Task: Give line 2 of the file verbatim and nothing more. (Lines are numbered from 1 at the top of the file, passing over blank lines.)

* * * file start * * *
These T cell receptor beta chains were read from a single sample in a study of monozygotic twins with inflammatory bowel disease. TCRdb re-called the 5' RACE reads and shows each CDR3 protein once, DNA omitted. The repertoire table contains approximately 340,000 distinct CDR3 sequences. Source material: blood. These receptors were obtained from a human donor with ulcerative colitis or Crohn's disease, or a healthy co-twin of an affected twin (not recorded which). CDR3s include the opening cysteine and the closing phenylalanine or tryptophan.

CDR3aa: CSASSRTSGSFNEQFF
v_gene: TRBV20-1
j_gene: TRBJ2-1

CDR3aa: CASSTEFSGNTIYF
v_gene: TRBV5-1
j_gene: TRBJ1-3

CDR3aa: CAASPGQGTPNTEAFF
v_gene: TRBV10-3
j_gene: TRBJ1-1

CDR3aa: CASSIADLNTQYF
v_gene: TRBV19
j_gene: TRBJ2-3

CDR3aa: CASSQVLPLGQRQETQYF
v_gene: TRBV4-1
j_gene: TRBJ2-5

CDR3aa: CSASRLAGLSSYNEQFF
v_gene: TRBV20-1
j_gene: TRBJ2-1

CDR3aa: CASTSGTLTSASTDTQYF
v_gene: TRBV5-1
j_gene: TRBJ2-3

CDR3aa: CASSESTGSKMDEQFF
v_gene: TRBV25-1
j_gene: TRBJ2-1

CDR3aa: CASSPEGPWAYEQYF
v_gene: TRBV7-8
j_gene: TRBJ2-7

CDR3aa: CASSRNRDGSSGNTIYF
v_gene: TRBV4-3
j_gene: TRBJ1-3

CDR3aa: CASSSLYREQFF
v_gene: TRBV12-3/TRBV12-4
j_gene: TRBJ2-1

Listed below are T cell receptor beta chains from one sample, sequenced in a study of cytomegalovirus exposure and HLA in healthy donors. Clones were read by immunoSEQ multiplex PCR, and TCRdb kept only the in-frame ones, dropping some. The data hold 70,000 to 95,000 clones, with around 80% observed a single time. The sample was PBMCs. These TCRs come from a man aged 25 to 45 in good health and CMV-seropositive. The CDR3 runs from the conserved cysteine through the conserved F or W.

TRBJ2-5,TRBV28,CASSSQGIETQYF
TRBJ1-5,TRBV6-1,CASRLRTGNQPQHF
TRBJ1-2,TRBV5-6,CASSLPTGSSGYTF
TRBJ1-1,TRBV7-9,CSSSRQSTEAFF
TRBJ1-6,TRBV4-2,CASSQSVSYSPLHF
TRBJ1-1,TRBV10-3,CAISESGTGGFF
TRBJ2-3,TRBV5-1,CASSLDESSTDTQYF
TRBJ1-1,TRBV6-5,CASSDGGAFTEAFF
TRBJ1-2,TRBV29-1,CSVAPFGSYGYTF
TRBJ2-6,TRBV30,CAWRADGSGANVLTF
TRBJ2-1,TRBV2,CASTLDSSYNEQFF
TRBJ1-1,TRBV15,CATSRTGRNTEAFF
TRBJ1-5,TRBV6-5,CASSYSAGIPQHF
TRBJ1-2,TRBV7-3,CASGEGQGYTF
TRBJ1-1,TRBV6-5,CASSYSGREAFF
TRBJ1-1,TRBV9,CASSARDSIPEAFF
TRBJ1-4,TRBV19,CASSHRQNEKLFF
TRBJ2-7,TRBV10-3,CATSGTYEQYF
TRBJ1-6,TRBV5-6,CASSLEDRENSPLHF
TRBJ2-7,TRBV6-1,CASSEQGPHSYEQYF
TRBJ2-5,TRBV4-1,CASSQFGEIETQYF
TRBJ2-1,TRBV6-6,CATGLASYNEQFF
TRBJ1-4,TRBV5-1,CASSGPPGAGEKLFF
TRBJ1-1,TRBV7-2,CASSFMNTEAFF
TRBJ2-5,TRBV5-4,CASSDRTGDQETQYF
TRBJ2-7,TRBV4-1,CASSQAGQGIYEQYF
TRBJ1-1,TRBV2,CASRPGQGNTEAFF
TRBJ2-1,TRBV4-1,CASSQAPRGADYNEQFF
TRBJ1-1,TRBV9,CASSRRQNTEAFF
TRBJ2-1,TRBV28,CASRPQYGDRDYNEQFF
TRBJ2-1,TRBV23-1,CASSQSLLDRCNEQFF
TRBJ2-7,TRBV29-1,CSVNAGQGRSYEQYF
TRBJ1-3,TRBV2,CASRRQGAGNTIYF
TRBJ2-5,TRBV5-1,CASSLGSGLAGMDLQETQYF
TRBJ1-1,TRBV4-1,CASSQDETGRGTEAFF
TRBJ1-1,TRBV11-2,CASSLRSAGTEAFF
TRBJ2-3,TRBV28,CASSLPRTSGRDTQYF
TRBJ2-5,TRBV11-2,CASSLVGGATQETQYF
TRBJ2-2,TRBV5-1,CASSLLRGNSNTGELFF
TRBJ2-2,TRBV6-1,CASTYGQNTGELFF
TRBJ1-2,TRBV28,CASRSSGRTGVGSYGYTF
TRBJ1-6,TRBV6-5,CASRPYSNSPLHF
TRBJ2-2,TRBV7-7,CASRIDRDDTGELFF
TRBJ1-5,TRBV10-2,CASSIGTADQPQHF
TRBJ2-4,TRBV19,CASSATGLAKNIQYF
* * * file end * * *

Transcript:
CDR3aa: CSASSRTSGSFNEQFF